McKay has promised to bring in star names on short contracts, taking unwanted players from big clubs around Europe to put them in the shop window ergo selling them on to a club more befitting of their talent, and he (McKay) will get a cut of Doncaster’s profits. A relatively win-win situation: no? So far, Doncaster have signed Diouf, Chimbonda and McKay has even claimed Zinedine Zidane and Mahamadou Diarra are due to sign in January. Amazing.

So, from one club that’s fighting to keep itself competitive; to another commercially setting the tone in not only domestic, but international, sport. The brand, the PLC: Manchester United. In a previous blog, I expressed how impressed I was that they’ve secured sponsorship of their training kit via DHL – yes, training kit, for £40,000,000. That was enough money to secure the signings of Phil Jones and Ashley Young. In recent activities, Manchester United have now secured Zong as their ‘Official Pakistan Telecoms Sponsor’, their 15th worldwide communications sponsor, in stark contrast to their commercial rivals Arsenal, who have one, British giants: O2.

That’s enough commercial activity for one club, right? Wrong. Manchester United also have plans to launch a Worldwide Social Network, aiming to target, link and give content to their estimated 500 million fans. Man United are positively exploiting their global brand – another business lesson for the competition.

So to my next point, and I’ve been thinking this for a while so I just wanted to get my thoughts immortalised into the black-ink of the internet so when it happens I look like a genius;

Manchester United will ‘franchise’ a football team in the USA.

There are so many different catalysts which are pointing to it, I’m no Sherlock Holmes, but I know football – it seems a commercial and operational feasibility.

In 2003 Manchester United went on their first tour to the USA, the players were able to walk the streets of the busiest cities without as much as an autograph. Now, it’s 2011 and United sell-out the 61,500 strong Soldier Field for their pre-season clash with Chicago Fire.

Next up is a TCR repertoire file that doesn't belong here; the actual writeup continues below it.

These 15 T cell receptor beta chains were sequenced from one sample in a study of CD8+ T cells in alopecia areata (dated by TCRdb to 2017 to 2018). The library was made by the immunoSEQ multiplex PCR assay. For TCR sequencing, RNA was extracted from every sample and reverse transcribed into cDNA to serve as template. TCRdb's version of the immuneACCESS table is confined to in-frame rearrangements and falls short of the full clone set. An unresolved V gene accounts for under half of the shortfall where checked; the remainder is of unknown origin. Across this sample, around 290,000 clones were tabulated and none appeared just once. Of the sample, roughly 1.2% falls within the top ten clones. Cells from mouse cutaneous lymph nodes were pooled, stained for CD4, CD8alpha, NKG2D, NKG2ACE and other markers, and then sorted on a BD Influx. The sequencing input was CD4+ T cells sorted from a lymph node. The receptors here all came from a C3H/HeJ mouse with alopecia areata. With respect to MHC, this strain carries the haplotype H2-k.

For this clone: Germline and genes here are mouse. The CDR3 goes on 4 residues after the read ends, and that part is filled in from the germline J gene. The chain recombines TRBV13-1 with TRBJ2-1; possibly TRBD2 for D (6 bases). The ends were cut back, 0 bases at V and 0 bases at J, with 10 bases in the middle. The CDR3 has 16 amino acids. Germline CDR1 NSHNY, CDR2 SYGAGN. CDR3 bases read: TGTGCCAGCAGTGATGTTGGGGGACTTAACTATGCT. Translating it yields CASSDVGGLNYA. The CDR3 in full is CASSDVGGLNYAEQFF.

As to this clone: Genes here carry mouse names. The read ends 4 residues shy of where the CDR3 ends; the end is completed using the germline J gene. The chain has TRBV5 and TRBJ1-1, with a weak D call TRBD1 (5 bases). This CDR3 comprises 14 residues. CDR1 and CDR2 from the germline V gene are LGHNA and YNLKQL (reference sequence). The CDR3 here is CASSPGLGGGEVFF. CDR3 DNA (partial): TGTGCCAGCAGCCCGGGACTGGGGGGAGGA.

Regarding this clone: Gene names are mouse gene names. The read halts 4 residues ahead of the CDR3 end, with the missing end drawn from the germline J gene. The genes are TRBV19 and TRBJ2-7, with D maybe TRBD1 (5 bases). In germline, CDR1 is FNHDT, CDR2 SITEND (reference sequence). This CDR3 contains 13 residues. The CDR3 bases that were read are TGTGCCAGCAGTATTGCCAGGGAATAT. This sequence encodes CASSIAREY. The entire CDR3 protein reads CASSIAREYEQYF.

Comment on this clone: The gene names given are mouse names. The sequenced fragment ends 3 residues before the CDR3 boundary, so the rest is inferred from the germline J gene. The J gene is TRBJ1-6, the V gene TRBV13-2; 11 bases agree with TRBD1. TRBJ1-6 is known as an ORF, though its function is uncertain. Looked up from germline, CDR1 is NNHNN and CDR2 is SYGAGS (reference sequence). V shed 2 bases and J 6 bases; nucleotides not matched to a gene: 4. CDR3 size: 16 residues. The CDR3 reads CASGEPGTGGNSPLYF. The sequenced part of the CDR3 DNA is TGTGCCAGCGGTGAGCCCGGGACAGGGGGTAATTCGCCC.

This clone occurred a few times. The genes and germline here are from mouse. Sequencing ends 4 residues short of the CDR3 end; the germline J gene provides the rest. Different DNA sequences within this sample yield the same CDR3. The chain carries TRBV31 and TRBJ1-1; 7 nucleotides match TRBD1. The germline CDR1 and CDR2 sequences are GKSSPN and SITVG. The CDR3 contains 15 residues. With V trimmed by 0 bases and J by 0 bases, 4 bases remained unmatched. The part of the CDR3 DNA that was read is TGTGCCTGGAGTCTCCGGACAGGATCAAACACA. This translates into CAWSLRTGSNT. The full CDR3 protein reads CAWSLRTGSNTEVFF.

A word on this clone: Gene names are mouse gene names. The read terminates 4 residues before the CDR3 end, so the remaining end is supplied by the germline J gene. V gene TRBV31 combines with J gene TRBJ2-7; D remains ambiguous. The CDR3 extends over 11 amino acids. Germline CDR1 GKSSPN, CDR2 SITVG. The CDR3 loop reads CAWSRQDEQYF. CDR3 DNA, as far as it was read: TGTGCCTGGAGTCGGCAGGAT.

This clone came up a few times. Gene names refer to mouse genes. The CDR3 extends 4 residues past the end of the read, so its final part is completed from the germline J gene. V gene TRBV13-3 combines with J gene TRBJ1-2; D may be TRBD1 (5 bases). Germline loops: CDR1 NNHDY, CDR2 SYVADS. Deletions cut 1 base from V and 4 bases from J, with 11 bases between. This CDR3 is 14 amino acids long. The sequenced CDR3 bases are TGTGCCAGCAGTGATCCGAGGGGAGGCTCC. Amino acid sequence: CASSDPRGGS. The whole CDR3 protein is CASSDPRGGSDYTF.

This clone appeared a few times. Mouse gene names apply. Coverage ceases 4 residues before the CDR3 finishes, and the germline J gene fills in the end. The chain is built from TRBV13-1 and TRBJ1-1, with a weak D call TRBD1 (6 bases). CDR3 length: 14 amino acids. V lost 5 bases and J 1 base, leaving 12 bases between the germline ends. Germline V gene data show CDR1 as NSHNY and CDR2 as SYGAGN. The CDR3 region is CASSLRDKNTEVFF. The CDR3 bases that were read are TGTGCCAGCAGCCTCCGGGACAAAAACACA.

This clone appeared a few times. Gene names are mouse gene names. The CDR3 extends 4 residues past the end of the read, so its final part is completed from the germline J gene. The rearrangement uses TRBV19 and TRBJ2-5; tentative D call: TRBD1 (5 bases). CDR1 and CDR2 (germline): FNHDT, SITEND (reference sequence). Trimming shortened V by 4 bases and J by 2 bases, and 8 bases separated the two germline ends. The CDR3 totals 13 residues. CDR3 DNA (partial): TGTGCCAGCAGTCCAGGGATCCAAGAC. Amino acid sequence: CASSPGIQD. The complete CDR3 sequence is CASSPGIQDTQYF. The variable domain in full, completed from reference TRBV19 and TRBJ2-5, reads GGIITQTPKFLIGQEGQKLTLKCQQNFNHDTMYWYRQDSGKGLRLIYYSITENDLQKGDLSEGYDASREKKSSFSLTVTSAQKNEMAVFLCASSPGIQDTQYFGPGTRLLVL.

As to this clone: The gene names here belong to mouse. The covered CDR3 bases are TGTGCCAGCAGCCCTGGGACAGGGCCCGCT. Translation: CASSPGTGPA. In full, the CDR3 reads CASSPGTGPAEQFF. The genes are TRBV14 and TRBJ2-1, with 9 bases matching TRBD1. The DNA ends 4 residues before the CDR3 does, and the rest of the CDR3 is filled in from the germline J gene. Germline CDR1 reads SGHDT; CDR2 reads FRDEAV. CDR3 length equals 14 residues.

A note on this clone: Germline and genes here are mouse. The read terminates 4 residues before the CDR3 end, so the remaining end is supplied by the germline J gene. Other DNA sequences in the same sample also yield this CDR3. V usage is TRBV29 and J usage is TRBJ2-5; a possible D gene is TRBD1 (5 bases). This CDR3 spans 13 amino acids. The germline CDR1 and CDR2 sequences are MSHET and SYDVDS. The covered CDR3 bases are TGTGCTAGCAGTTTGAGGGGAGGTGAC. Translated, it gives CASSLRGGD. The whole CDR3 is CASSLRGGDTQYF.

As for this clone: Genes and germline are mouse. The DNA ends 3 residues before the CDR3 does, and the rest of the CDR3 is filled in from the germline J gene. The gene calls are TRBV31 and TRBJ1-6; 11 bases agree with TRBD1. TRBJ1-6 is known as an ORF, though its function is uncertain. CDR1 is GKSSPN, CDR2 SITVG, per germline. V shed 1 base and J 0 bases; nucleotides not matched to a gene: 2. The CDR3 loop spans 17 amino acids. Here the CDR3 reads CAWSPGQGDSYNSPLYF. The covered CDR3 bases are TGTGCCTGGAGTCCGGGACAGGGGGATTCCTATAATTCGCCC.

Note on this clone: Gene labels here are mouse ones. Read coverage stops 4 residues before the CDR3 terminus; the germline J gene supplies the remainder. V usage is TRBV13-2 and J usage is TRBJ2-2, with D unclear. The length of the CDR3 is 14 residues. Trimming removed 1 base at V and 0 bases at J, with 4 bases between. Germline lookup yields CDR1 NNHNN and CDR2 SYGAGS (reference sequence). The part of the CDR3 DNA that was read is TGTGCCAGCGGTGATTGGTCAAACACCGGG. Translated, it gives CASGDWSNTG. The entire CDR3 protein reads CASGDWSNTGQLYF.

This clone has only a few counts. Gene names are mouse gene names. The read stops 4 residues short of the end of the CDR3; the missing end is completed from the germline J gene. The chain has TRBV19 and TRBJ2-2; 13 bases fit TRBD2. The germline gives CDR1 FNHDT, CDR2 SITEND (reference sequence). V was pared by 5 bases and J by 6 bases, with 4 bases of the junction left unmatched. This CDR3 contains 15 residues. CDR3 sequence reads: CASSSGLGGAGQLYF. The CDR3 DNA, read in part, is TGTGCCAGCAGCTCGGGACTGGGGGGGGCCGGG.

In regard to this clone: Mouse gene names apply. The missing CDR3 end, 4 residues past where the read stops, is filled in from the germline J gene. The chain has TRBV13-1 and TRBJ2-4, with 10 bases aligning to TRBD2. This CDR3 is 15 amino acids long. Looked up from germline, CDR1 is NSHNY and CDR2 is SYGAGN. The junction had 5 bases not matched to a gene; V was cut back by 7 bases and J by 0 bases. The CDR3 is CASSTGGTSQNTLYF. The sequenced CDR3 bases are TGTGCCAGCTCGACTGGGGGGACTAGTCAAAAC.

Manchester United line up on their USA Tour 2011.

American businesses are pushing to be associated with Manchester United. After losing the MLS kit rights to Adidas, Nike (Man Utd’s manufacturer) are using the brand of the Red Devils and the Premier League to propel themselves as the face of the MLS game. Furthermore, American business multi-service providers ‘Aon’ spent £80 million – 4 years ago – to sponsor the United playing uniforms: with 6.5 million fans apparently based in the US. Those numbers explain why the likes of DHL, Audi, Epson and Singha are determined to pay handsomely for association with Manchester United too.

Next David Beckham has admitted this week that he is looking into the possibility of owning a MLS franchise after he finishes playing football. Given his allegiances with Manchester United, it seems a feasible ending. As for where; I could imagine them being based in Seattle (where Nike has their flagship store) or Chicago. Both cities Manchester United have utilised as a base on their US tours. Watch this space.

Next, and tying into the Manchester United universal brand and the USA Franchise Idea: Rio Ferdinand.

The twitter #movement of the England Centre-Back has propelled him to fame; his online ‘banter’ with CNN’s Piers Morgan has got him into the American eye, and he’s one of the most recognised English starts with American fans. Recently, he’s fallen out of favour with Sir Alex in favour of bleeding Phil Jones into the team, and with Chris Smalling and Evans progressing it seems he’s undoubtedly ‘over-the-hill’.

Next bold statement; He will be at Chicago Fire by 2013.

His children are 5, 3, and <1. It seems a good time to move, get them settled into the US life, increase his image and could see him becoming an international ambassador for the English game, as well as Manchester United. Right now, LA Galaxy and The New York Red Bulls are both seen as the two dominant forces in the MLS; no coincidence that these are both teams who have invested in ex-European stars. Chicago, the next most famous US City after the two already named – would love to get their hands on one themselves.

In having Ferdinand in the USA, and Beckham looking to buy a club, a Manchester United franchise is gaining momentum as a feasible idea.

The final big topic of recent times – and this a slight tedious link on from Ferdinand > Old Players getting toward the end of their top flight career – is John Terry.